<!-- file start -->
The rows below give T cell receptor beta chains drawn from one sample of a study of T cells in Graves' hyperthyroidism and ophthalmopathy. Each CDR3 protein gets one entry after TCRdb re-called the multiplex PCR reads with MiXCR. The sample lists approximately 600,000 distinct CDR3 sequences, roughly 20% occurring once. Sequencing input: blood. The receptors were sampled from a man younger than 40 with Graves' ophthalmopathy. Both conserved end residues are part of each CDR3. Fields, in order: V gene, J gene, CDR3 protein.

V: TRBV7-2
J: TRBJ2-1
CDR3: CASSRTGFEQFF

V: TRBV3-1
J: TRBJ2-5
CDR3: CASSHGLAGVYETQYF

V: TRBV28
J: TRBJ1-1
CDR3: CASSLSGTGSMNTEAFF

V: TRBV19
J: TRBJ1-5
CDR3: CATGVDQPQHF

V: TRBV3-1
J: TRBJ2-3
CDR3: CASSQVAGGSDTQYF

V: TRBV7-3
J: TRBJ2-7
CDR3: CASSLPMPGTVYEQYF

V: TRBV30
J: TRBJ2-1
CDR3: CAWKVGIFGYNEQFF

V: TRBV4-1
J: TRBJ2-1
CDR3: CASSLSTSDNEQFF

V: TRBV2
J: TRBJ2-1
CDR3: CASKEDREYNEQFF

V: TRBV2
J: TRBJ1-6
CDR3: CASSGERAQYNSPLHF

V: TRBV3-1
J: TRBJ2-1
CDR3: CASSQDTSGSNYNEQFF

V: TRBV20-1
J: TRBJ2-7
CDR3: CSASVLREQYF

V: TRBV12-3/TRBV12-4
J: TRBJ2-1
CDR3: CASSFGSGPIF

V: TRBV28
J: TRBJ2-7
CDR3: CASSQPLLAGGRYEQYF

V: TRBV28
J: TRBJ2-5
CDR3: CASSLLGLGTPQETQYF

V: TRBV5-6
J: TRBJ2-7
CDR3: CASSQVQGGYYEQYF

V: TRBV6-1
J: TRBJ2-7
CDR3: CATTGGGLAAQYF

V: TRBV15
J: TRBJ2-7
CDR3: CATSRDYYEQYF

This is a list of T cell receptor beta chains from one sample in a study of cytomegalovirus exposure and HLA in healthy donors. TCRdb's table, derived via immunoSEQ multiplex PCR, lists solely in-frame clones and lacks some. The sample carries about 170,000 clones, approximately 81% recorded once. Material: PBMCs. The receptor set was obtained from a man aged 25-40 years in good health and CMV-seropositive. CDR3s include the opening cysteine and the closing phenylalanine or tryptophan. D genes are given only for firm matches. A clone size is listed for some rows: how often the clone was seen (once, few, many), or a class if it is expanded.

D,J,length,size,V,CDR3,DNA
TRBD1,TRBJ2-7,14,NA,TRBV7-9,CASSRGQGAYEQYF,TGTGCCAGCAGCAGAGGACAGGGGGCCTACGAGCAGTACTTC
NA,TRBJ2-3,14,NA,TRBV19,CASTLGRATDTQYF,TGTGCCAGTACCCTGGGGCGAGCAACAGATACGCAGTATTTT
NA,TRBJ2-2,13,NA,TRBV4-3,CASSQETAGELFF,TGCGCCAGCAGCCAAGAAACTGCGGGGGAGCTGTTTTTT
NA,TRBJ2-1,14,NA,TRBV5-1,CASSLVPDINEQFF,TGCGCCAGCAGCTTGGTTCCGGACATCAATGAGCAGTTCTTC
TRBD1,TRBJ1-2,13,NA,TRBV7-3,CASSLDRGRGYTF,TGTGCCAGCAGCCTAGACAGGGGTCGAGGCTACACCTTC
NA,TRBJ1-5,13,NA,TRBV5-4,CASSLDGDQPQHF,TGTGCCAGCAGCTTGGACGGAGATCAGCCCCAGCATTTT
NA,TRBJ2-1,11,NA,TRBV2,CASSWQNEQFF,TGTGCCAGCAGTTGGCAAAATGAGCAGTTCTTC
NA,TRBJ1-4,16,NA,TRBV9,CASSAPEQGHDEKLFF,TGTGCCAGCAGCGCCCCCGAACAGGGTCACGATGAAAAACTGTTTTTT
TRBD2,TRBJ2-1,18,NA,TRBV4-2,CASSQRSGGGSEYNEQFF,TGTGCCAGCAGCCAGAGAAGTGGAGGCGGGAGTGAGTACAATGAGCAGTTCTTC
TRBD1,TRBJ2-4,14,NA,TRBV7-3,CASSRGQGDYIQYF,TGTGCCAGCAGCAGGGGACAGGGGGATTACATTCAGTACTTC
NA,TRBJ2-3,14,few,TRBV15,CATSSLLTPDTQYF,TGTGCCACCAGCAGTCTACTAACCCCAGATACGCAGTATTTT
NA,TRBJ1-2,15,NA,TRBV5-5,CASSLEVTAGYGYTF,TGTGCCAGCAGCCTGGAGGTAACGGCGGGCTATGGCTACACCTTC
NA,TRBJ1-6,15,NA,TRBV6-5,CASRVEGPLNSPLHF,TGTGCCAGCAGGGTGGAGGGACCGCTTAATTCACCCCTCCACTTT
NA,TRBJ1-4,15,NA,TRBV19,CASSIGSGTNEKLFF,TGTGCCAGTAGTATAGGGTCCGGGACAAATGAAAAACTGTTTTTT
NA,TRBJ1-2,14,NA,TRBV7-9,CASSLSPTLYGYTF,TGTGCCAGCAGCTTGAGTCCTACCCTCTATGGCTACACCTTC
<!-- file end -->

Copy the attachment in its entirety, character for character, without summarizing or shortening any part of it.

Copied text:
The rows below give T cell receptor beta chains drawn from one sample of a study of T cells in Graves' hyperthyroidism and ophthalmopathy. Each CDR3 protein gets one entry after TCRdb re-called the multiplex PCR reads with MiXCR. The sample lists approximately 600,000 distinct CDR3 sequences, roughly 20% occurring once. Sequencing input: blood. The receptors were sampled from a man younger than 40 with Graves' ophthalmopathy. Both conserved end residues are part of each CDR3. Fields, in order: V gene, J gene, CDR3 protein.

V: TRBV7-2
J: TRBJ2-1
CDR3: CASSRTGFEQFF

V: TRBV3-1
J: TRBJ2-5
CDR3: CASSHGLAGVYETQYF

V: TRBV28
J: TRBJ1-1
CDR3: CASSLSGTGSMNTEAFF

V: TRBV19
J: TRBJ1-5
CDR3: CATGVDQPQHF

V: TRBV3-1
J: TRBJ2-3
CDR3: CASSQVAGGSDTQYF

V: TRBV7-3
J: TRBJ2-7
CDR3: CASSLPMPGTVYEQYF

V: TRBV30
J: TRBJ2-1
CDR3: CAWKVGIFGYNEQFF

V: TRBV4-1
J: TRBJ2-1
CDR3: CASSLSTSDNEQFF

V: TRBV2
J: TRBJ2-1
CDR3: CASKEDREYNEQFF

V: TRBV2
J: TRBJ1-6
CDR3: CASSGERAQYNSPLHF

V: TRBV3-1
J: TRBJ2-1
CDR3: CASSQDTSGSNYNEQFF

V: TRBV20-1
J: TRBJ2-7
CDR3: CSASVLREQYF

V: TRBV12-3/TRBV12-4
J: TRBJ2-1
CDR3: CASSFGSGPIF

V: TRBV28
J: TRBJ2-7
CDR3: CASSQPLLAGGRYEQYF

V: TRBV28
J: TRBJ2-5
CDR3: CASSLLGLGTPQETQYF

V: TRBV5-6
J: TRBJ2-7
CDR3: CASSQVQGGYYEQYF

V: TRBV6-1
J: TRBJ2-7
CDR3: CATTGGGLAAQYF

V: TRBV15
J: TRBJ2-7
CDR3: CATSRDYYEQYF

This is a list of T cell receptor beta chains from one sample in a study of cytomegalovirus exposure and HLA in healthy donors. TCRdb's table, derived via immunoSEQ multiplex PCR, lists solely in-frame clones and lacks some. The sample carries about 170,000 clones, approximately 81% recorded once. Material: PBMCs. The receptor set was obtained from a man aged 25-40 years in good health and CMV-seropositive. CDR3s include the opening cysteine and the closing phenylalanine or tryptophan. D genes are given only for firm matches. A clone size is listed for some rows: how often the clone was seen (once, few, many), or a class if it is expanded.

D,J,length,size,V,CDR3,DNA
TRBD1,TRBJ2-7,14,NA,TRBV7-9,CASSRGQGAYEQYF,TGTGCCAGCAGCAGAGGACAGGGGGCCTACGAGCAGTACTTC
NA,TRBJ2-3,14,NA,TRBV19,CASTLGRATDTQYF,TGTGCCAGTACCCTGGGGCGAGCAACAGATACGCAGTATTTT
NA,TRBJ2-2,13,NA,TRBV4-3,CASSQETAGELFF,TGCGCCAGCAGCCAAGAAACTGCGGGGGAGCTGTTTTTT
NA,TRBJ2-1,14,NA,TRBV5-1,CASSLVPDINEQFF,TGCGCCAGCAGCTTGGTTCCGGACATCAATGAGCAGTTCTTC
TRBD1,TRBJ1-2,13,NA,TRBV7-3,CASSLDRGRGYTF,TGTGCCAGCAGCCTAGACAGGGGTCGAGGCTACACCTTC
NA,TRBJ1-5,13,NA,TRBV5-4,CASSLDGDQPQHF,TGTGCCAGCAGCTTGGACGGAGATCAGCCCCAGCATTTT
NA,TRBJ2-1,11,NA,TRBV2,CASSWQNEQFF,TGTGCCAGCAGTTGGCAAAATGAGCAGTTCTTC
NA,TRBJ1-4,16,NA,TRBV9,CASSAPEQGHDEKLFF,TGTGCCAGCAGCGCCCCCGAACAGGGTCACGATGAAAAACTGTTTTTT
TRBD2,TRBJ2-1,18,NA,TRBV4-2,CASSQRSGGGSEYNEQFF,TGTGCCAGCAGCCAGAGAAGTGGAGGCGGGAGTGAGTACAATGAGCAGTTCTTC
TRBD1,TRBJ2-4,14,NA,TRBV7-3,CASSRGQGDYIQYF,TGTGCCAGCAGCAGGGGACAGGGGGATTACATTCAGTACTTC
NA,TRBJ2-3,14,few,TRBV15,CATSSLLTPDTQYF,TGTGCCACCAGCAGTCTACTAACCCCAGATACGCAGTATTTT
NA,TRBJ1-2,15,NA,TRBV5-5,CASSLEVTAGYGYTF,TGTGCCAGCAGCCTGGAGGTAACGGCGGGCTATGGCTACACCTTC
NA,TRBJ1-6,15,NA,TRBV6-5,CASRVEGPLNSPLHF,TGTGCCAGCAGGGTGGAGGGACCGCTTAATTCACCCCTCCACTTT
NA,TRBJ1-4,15,NA,TRBV19,CASSIGSGTNEKLFF,TGTGCCAGTAGTATAGGGTCCGGGACAAATGAAAAACTGTTTTTT
NA,TRBJ1-2,14,NA,TRBV7-9,CASSLSPTLYGYTF,TGTGCCAGCAGCTTGAGTCCTACCCTCTATGGCTACACCTTC